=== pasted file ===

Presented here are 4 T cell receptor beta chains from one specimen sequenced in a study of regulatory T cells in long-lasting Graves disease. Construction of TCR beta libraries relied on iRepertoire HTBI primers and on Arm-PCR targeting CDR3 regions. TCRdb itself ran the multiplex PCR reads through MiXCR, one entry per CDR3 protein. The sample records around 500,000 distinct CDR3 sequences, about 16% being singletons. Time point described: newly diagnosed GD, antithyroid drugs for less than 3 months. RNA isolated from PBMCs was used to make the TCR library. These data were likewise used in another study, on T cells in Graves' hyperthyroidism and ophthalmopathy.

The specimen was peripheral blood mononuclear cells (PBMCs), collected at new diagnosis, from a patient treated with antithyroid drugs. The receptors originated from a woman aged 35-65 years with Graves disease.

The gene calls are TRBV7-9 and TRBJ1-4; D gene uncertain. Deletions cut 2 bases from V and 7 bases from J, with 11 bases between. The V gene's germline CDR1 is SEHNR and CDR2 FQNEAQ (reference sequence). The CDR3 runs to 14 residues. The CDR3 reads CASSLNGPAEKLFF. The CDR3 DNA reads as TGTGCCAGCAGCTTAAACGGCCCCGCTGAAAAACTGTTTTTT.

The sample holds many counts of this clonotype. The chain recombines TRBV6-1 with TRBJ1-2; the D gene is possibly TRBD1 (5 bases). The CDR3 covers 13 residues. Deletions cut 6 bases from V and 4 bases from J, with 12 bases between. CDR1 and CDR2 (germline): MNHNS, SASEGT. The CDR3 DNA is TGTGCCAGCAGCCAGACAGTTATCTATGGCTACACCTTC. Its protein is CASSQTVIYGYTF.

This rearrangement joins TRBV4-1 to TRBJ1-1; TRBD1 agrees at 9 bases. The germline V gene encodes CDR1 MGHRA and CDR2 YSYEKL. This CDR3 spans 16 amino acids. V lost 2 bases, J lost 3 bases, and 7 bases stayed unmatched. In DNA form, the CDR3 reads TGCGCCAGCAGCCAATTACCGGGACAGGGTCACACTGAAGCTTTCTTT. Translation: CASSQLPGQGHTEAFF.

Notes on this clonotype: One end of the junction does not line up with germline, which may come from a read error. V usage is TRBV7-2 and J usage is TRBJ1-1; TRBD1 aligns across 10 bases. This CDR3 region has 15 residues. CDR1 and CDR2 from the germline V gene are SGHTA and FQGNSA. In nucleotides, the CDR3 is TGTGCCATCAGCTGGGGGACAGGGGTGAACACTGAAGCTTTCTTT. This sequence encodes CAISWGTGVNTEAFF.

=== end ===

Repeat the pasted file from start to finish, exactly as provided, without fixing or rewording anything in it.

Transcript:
Presented here are 4 T cell receptor beta chains from one specimen sequenced in a study of regulatory T cells in long-lasting Graves disease. Construction of TCR beta libraries relied on iRepertoire HTBI primers and on Arm-PCR targeting CDR3 regions. TCRdb itself ran the multiplex PCR reads through MiXCR, one entry per CDR3 protein. The sample records around 500,000 distinct CDR3 sequences, about 16% being singletons. Time point described: newly diagnosed GD, antithyroid drugs for less than 3 months. RNA isolated from PBMCs was used to make the TCR library. These data were likewise used in another study, on T cells in Graves' hyperthyroidism and ophthalmopathy.

The specimen was peripheral blood mononuclear cells (PBMCs), collected at new diagnosis, from a patient treated with antithyroid drugs. The receptors originated from a woman aged 35-65 years with Graves disease.

The gene calls are TRBV7-9 and TRBJ1-4; D gene uncertain. Deletions cut 2 bases from V and 7 bases from J, with 11 bases between. The V gene's germline CDR1 is SEHNR and CDR2 FQNEAQ (reference sequence). The CDR3 runs to 14 residues. The CDR3 reads CASSLNGPAEKLFF. The CDR3 DNA reads as TGTGCCAGCAGCTTAAACGGCCCCGCTGAAAAACTGTTTTTT.

The sample holds many counts of this clonotype. The chain recombines TRBV6-1 with TRBJ1-2; the D gene is possibly TRBD1 (5 bases). The CDR3 covers 13 residues. Deletions cut 6 bases from V and 4 bases from J, with 12 bases between. CDR1 and CDR2 (germline): MNHNS, SASEGT. The CDR3 DNA is TGTGCCAGCAGCCAGACAGTTATCTATGGCTACACCTTC. Its protein is CASSQTVIYGYTF.

This rearrangement joins TRBV4-1 to TRBJ1-1; TRBD1 agrees at 9 bases. The germline V gene encodes CDR1 MGHRA and CDR2 YSYEKL. This CDR3 spans 16 amino acids. V lost 2 bases, J lost 3 bases, and 7 bases stayed unmatched. In DNA form, the CDR3 reads TGCGCCAGCAGCCAATTACCGGGACAGGGTCACACTGAAGCTTTCTTT. Translation: CASSQLPGQGHTEAFF.

Notes on this clonotype: One end of the junction does not line up with germline, which may come from a read error. V usage is TRBV7-2 and J usage is TRBJ1-1; TRBD1 aligns across 10 bases. This CDR3 region has 15 residues. CDR1 and CDR2 from the germline V gene are SGHTA and FQGNSA. In nucleotides, the CDR3 is TGTGCCATCAGCTGGGGGACAGGGGTGAACACTGAAGCTTTCTTT. This sequence encodes CAISWGTGVNTEAFF.